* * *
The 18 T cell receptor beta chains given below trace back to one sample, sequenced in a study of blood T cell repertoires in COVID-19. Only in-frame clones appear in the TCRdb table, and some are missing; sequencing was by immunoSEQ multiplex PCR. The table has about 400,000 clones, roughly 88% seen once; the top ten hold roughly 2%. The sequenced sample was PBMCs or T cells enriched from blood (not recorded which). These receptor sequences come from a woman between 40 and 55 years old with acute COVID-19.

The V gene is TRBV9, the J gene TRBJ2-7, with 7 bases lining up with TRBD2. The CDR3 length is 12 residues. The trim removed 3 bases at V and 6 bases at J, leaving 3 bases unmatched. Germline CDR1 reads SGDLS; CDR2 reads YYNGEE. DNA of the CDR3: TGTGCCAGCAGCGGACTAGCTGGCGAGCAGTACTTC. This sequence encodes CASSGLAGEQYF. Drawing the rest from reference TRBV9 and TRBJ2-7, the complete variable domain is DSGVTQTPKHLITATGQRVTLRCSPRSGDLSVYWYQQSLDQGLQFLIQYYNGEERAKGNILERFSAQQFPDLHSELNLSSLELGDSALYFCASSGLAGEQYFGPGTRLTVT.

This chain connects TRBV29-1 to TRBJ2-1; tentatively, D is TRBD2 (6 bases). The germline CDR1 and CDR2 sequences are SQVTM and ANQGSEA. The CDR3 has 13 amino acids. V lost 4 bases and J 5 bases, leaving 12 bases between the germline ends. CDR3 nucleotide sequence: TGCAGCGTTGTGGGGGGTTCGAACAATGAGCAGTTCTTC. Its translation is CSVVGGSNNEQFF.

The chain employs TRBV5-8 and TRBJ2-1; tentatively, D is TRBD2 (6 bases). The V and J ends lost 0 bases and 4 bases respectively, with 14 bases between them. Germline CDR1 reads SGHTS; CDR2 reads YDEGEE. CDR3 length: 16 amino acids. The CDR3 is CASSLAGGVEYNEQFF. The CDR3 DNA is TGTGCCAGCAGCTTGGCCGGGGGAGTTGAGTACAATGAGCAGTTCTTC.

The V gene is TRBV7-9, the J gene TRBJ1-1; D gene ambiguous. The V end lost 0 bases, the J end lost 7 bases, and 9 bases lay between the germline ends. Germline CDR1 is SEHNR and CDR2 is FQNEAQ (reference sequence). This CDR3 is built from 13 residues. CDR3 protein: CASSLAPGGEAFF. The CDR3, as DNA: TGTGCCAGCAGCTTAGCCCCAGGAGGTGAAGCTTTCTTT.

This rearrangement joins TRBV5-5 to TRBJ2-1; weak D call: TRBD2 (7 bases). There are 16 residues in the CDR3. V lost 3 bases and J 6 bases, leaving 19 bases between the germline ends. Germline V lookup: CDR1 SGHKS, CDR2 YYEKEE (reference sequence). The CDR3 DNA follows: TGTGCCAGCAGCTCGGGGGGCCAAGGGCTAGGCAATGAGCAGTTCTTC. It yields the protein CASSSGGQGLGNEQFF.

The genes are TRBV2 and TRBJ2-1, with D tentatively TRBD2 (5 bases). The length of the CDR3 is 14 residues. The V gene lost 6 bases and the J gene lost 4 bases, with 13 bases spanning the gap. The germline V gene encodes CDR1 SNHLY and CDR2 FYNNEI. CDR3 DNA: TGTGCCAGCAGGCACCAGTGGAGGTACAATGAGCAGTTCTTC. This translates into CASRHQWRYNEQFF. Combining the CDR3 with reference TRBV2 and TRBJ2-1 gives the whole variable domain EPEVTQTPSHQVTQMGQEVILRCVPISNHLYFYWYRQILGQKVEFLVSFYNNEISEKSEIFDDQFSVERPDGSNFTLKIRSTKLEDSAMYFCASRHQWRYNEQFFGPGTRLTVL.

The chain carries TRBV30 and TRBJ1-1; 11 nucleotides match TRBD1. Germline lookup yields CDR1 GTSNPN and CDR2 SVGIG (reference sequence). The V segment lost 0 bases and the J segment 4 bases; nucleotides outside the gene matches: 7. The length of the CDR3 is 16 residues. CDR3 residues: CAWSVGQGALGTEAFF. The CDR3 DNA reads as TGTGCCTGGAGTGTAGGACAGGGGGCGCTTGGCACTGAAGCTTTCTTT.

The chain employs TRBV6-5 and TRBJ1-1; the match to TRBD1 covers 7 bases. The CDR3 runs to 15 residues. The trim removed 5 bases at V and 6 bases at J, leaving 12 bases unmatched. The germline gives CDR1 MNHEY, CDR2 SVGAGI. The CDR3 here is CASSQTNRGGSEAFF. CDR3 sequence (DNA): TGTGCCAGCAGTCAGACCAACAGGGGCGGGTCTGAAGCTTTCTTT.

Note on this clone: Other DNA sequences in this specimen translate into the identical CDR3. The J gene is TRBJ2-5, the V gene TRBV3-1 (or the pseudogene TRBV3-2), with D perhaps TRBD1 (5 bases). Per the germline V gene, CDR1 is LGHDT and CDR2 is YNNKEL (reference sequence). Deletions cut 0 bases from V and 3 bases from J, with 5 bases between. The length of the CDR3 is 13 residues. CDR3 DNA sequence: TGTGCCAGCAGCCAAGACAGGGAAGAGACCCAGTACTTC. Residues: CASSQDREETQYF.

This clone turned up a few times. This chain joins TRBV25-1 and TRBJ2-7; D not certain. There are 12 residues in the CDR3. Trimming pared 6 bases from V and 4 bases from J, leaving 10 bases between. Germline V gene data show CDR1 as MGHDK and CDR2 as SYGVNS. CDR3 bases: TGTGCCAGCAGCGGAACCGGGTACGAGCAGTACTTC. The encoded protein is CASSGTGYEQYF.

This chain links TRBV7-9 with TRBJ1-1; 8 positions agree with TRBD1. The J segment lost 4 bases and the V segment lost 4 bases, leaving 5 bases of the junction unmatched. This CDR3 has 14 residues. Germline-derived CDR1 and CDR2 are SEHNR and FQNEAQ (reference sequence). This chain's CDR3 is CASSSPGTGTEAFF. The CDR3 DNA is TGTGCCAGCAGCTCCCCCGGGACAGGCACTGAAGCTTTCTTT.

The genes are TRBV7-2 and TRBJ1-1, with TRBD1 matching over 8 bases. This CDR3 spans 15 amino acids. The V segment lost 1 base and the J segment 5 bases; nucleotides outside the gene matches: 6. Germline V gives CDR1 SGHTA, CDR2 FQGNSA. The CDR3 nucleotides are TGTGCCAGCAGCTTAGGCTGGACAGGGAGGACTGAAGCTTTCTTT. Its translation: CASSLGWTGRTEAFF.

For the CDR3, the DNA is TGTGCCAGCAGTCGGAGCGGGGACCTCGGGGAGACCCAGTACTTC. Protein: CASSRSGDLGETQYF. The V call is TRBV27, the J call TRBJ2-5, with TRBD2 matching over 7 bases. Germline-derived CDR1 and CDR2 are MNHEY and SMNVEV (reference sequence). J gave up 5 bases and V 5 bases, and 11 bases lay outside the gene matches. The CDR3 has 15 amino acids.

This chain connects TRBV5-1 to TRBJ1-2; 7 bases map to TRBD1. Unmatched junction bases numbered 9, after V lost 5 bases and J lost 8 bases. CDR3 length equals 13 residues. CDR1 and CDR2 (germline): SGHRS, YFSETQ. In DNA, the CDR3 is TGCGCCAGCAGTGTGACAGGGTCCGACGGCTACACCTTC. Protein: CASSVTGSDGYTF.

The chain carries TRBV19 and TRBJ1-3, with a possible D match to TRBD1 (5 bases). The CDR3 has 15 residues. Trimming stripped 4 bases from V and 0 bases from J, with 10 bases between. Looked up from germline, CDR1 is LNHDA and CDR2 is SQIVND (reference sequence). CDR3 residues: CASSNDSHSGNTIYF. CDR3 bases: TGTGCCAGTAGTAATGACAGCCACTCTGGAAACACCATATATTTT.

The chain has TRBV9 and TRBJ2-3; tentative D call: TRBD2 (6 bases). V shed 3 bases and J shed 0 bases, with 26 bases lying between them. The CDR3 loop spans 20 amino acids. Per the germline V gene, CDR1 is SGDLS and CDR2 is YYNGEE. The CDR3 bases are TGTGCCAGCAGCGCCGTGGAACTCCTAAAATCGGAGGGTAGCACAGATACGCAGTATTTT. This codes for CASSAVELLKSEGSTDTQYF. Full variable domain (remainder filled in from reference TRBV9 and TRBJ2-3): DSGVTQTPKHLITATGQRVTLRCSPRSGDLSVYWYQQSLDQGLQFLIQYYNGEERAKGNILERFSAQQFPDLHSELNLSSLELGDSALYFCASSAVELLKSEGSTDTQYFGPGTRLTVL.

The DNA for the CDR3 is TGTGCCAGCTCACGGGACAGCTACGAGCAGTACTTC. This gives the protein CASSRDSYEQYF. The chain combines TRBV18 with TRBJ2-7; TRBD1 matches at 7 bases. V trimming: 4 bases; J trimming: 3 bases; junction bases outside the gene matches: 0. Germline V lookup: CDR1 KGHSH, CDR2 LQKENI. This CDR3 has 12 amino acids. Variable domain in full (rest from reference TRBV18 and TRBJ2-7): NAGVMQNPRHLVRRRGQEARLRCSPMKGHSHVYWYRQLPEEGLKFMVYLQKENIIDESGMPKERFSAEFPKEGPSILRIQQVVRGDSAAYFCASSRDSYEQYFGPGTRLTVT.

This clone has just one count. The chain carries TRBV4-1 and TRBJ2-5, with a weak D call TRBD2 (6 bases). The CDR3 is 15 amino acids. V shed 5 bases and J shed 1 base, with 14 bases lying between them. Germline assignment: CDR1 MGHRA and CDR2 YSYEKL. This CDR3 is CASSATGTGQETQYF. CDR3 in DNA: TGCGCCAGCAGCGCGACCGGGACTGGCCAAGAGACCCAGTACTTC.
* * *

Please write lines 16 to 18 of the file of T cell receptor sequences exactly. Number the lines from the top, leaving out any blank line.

The chain carries TRBV19 and TRBJ1-3, with a possible D match to TRBD1 (5 bases). The CDR3 has 15 residues. Trimming stripped 4 bases from V and 0 bases from J, with 10 bases between. Looked up from germline, CDR1 is LNHDA and CDR2 is SQIVND (reference sequence). CDR3 residues: CASSNDSHSGNTIYF. CDR3 bases: TGTGCCAGTAGTAATGACAGCCACTCTGGAAACACCATATATTTT.

The chain has TRBV9 and TRBJ2-3; tentative D call: TRBD2 (6 bases). V shed 3 bases and J shed 0 bases, with 26 bases lying between them. The CDR3 loop spans 20 amino acids. Per the germline V gene, CDR1 is SGDLS and CDR2 is YYNGEE. The CDR3 bases are TGTGCCAGCAGCGCCGTGGAACTCCTAAAATCGGAGGGTAGCACAGATACGCAGTATTTT. This codes for CASSAVELLKSEGSTDTQYF. Full variable domain (remainder filled in from reference TRBV9 and TRBJ2-3): DSGVTQTPKHLITATGQRVTLRCSPRSGDLSVYWYQQSLDQGLQFLIQYYNGEERAKGNILERFSAQQFPDLHSELNLSSLELGDSALYFCASSAVELLKSEGSTDTQYFGPGTRLTVL.

The DNA for the CDR3 is TGTGCCAGCTCACGGGACAGCTACGAGCAGTACTTC. This gives the protein CASSRDSYEQYF. The chain combines TRBV18 with TRBJ2-7; TRBD1 matches at 7 bases. V trimming: 4 bases; J trimming: 3 bases; junction bases outside the gene matches: 0. Germline V lookup: CDR1 KGHSH, CDR2 LQKENI. This CDR3 has 12 amino acids. Variable domain in full (rest from reference TRBV18 and TRBJ2-7): NAGVMQNPRHLVRRRGQEARLRCSPMKGHSHVYWYRQLPEEGLKFMVYLQKENIIDESGMPKERFSAEFPKEGPSILRIQQVVRGDSAAYFCASSRDSYEQYFGPGTRLTVT.